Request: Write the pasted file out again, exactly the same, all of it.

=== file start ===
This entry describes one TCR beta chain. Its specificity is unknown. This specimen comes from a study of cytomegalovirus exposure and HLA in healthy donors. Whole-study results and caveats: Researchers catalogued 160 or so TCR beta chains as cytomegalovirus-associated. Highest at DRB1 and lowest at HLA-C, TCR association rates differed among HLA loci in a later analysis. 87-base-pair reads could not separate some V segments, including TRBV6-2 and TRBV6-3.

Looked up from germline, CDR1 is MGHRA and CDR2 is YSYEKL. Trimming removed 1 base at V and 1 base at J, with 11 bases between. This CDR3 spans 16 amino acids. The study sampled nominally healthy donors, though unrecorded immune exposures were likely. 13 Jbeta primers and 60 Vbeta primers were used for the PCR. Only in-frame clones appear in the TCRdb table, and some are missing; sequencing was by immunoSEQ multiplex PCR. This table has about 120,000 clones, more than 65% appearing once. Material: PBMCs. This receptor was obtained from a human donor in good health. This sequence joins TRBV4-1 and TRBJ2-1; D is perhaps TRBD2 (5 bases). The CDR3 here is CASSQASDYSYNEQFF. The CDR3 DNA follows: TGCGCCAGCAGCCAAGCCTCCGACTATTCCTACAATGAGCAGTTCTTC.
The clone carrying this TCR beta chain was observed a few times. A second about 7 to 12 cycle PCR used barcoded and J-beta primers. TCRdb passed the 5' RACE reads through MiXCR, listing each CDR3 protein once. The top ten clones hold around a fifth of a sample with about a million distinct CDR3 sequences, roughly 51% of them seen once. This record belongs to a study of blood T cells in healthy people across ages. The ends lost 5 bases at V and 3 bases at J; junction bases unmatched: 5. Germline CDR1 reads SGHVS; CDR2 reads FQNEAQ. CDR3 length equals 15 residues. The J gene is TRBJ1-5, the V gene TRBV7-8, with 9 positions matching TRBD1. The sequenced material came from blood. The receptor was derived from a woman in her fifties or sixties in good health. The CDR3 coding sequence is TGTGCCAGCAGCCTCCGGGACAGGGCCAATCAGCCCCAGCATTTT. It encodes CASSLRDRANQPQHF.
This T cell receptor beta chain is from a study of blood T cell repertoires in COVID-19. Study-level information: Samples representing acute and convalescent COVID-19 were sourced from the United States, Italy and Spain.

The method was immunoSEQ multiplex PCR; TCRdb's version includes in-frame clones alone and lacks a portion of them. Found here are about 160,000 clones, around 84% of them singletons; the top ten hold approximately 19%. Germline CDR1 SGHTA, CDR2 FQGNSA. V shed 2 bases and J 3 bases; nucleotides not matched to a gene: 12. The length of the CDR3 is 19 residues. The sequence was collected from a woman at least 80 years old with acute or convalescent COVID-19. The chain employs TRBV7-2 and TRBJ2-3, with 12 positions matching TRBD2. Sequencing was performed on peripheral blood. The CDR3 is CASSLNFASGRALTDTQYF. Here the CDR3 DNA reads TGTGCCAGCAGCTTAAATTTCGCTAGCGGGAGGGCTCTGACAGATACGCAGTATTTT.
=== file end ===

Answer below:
This entry describes one TCR beta chain. Its specificity is unknown. This specimen comes from a study of cytomegalovirus exposure and HLA in healthy donors. Whole-study results and caveats: Researchers catalogued 160 or so TCR beta chains as cytomegalovirus-associated. Highest at DRB1 and lowest at HLA-C, TCR association rates differed among HLA loci in a later analysis. 87-base-pair reads could not separate some V segments, including TRBV6-2 and TRBV6-3.

Looked up from germline, CDR1 is MGHRA and CDR2 is YSYEKL. Trimming removed 1 base at V and 1 base at J, with 11 bases between. This CDR3 spans 16 amino acids. The study sampled nominally healthy donors, though unrecorded immune exposures were likely. 13 Jbeta primers and 60 Vbeta primers were used for the PCR. Only in-frame clones appear in the TCRdb table, and some are missing; sequencing was by immunoSEQ multiplex PCR. This table has about 120,000 clones, more than 65% appearing once. Material: PBMCs. This receptor was obtained from a human donor in good health. This sequence joins TRBV4-1 and TRBJ2-1; D is perhaps TRBD2 (5 bases). The CDR3 here is CASSQASDYSYNEQFF. The CDR3 DNA follows: TGCGCCAGCAGCCAAGCCTCCGACTATTCCTACAATGAGCAGTTCTTC.
The clone carrying this TCR beta chain was observed a few times. A second about 7 to 12 cycle PCR used barcoded and J-beta primers. TCRdb passed the 5' RACE reads through MiXCR, listing each CDR3 protein once. The top ten clones hold around a fifth of a sample with about a million distinct CDR3 sequences, roughly 51% of them seen once. This record belongs to a study of blood T cells in healthy people across ages. The ends lost 5 bases at V and 3 bases at J; junction bases unmatched: 5. Germline CDR1 reads SGHVS; CDR2 reads FQNEAQ. CDR3 length equals 15 residues. The J gene is TRBJ1-5, the V gene TRBV7-8, with 9 positions matching TRBD1. The sequenced material came from blood. The receptor was derived from a woman in her fifties or sixties in good health. The CDR3 coding sequence is TGTGCCAGCAGCCTCCGGGACAGGGCCAATCAGCCCCAGCATTTT. It encodes CASSLRDRANQPQHF.
This T cell receptor beta chain is from a study of blood T cell repertoires in COVID-19. Study-level information: Samples representing acute and convalescent COVID-19 were sourced from the United States, Italy and Spain.

The method was immunoSEQ multiplex PCR; TCRdb's version includes in-frame clones alone and lacks a portion of them. Found here are about 160,000 clones, around 84% of them singletons; the top ten hold approximately 19%. Germline CDR1 SGHTA, CDR2 FQGNSA. V shed 2 bases and J 3 bases; nucleotides not matched to a gene: 12. The length of the CDR3 is 19 residues. The sequence was collected from a woman at least 80 years old with acute or convalescent COVID-19. The chain employs TRBV7-2 and TRBJ2-3, with 12 positions matching TRBD2. Sequencing was performed on peripheral blood. The CDR3 is CASSLNFASGRALTDTQYF. Here the CDR3 DNA reads TGTGCCAGCAGCTTAAATTTCGCTAGCGGGAGGGCTCTGACAGATACGCAGTATTTT.